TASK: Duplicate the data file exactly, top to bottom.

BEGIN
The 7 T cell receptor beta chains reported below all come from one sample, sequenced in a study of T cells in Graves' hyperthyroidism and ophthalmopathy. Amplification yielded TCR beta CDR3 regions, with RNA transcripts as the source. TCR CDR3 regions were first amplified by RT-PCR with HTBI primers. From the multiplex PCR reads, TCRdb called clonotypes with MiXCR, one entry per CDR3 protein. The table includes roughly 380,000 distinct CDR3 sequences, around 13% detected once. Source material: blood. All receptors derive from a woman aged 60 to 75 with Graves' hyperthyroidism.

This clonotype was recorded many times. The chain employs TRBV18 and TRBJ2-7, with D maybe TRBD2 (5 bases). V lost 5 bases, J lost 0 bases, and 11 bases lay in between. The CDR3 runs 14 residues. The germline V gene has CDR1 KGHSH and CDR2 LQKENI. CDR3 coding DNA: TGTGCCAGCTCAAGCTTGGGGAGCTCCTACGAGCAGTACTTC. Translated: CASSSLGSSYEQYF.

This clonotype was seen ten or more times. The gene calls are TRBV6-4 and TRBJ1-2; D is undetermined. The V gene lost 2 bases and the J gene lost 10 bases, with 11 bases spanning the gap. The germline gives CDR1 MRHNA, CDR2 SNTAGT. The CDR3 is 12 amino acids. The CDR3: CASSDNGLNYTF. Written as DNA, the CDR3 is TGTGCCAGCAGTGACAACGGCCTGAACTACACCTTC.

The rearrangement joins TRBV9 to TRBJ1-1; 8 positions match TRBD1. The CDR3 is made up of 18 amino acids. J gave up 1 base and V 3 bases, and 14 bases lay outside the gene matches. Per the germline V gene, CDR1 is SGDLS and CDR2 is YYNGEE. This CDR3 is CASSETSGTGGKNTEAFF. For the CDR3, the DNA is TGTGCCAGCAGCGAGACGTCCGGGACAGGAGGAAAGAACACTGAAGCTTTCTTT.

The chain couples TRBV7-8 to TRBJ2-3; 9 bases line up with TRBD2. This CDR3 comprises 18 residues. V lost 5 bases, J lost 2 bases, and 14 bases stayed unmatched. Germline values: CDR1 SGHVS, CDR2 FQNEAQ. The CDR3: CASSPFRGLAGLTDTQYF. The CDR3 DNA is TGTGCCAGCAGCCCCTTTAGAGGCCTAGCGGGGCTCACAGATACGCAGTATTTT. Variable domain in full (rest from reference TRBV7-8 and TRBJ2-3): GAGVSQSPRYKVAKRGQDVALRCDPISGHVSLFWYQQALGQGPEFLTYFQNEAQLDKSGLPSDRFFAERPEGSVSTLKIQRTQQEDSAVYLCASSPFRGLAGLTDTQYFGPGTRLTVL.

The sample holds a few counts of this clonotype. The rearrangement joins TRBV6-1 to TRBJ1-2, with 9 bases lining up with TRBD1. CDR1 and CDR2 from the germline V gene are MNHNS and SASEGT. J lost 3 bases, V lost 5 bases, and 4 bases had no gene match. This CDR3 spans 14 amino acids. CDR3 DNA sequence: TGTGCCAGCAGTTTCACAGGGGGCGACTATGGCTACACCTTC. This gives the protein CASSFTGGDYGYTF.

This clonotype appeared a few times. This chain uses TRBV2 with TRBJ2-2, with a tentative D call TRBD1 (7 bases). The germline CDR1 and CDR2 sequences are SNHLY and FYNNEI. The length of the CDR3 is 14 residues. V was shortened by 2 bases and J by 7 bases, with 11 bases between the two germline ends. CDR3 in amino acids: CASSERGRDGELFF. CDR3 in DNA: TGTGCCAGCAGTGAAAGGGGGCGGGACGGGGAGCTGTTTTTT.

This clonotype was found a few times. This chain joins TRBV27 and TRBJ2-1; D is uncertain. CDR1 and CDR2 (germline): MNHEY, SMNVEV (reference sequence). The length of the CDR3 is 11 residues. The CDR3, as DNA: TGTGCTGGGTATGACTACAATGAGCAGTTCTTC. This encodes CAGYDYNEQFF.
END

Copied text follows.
The 7 T cell receptor beta chains reported below all come from one sample, sequenced in a study of T cells in Graves' hyperthyroidism and ophthalmopathy. Amplification yielded TCR beta CDR3 regions, with RNA transcripts as the source. TCR CDR3 regions were first amplified by RT-PCR with HTBI primers. From the multiplex PCR reads, TCRdb called clonotypes with MiXCR, one entry per CDR3 protein. The table includes roughly 380,000 distinct CDR3 sequences, around 13% detected once. Source material: blood. All receptors derive from a woman aged 60 to 75 with Graves' hyperthyroidism.

This clonotype was recorded many times. The chain employs TRBV18 and TRBJ2-7, with D maybe TRBD2 (5 bases). V lost 5 bases, J lost 0 bases, and 11 bases lay in between. The CDR3 runs 14 residues. The germline V gene has CDR1 KGHSH and CDR2 LQKENI. CDR3 coding DNA: TGTGCCAGCTCAAGCTTGGGGAGCTCCTACGAGCAGTACTTC. Translated: CASSSLGSSYEQYF.

This clonotype was seen ten or more times. The gene calls are TRBV6-4 and TRBJ1-2; D is undetermined. The V gene lost 2 bases and the J gene lost 10 bases, with 11 bases spanning the gap. The germline gives CDR1 MRHNA, CDR2 SNTAGT. The CDR3 is 12 amino acids. The CDR3: CASSDNGLNYTF. Written as DNA, the CDR3 is TGTGCCAGCAGTGACAACGGCCTGAACTACACCTTC.

The rearrangement joins TRBV9 to TRBJ1-1; 8 positions match TRBD1. The CDR3 is made up of 18 amino acids. J gave up 1 base and V 3 bases, and 14 bases lay outside the gene matches. Per the germline V gene, CDR1 is SGDLS and CDR2 is YYNGEE. This CDR3 is CASSETSGTGGKNTEAFF. For the CDR3, the DNA is TGTGCCAGCAGCGAGACGTCCGGGACAGGAGGAAAGAACACTGAAGCTTTCTTT.

The chain couples TRBV7-8 to TRBJ2-3; 9 bases line up with TRBD2. This CDR3 comprises 18 residues. V lost 5 bases, J lost 2 bases, and 14 bases stayed unmatched. Germline values: CDR1 SGHVS, CDR2 FQNEAQ. The CDR3: CASSPFRGLAGLTDTQYF. The CDR3 DNA is TGTGCCAGCAGCCCCTTTAGAGGCCTAGCGGGGCTCACAGATACGCAGTATTTT. Variable domain in full (rest from reference TRBV7-8 and TRBJ2-3): GAGVSQSPRYKVAKRGQDVALRCDPISGHVSLFWYQQALGQGPEFLTYFQNEAQLDKSGLPSDRFFAERPEGSVSTLKIQRTQQEDSAVYLCASSPFRGLAGLTDTQYFGPGTRLTVL.

The sample holds a few counts of this clonotype. The rearrangement joins TRBV6-1 to TRBJ1-2, with 9 bases lining up with TRBD1. CDR1 and CDR2 from the germline V gene are MNHNS and SASEGT. J lost 3 bases, V lost 5 bases, and 4 bases had no gene match. This CDR3 spans 14 amino acids. CDR3 DNA sequence: TGTGCCAGCAGTTTCACAGGGGGCGACTATGGCTACACCTTC. This gives the protein CASSFTGGDYGYTF.

This clonotype appeared a few times. This chain uses TRBV2 with TRBJ2-2, with a tentative D call TRBD1 (7 bases). The germline CDR1 and CDR2 sequences are SNHLY and FYNNEI. The length of the CDR3 is 14 residues. V was shortened by 2 bases and J by 7 bases, with 11 bases between the two germline ends. CDR3 in amino acids: CASSERGRDGELFF. CDR3 in DNA: TGTGCCAGCAGTGAAAGGGGGCGGGACGGGGAGCTGTTTTTT.

This clonotype was found a few times. This chain joins TRBV27 and TRBJ2-1; D is uncertain. CDR1 and CDR2 (germline): MNHEY, SMNVEV (reference sequence). The length of the CDR3 is 11 residues. The CDR3, as DNA: TGTGCTGGGTATGACTACAATGAGCAGTTCTTC. This encodes CAGYDYNEQFF.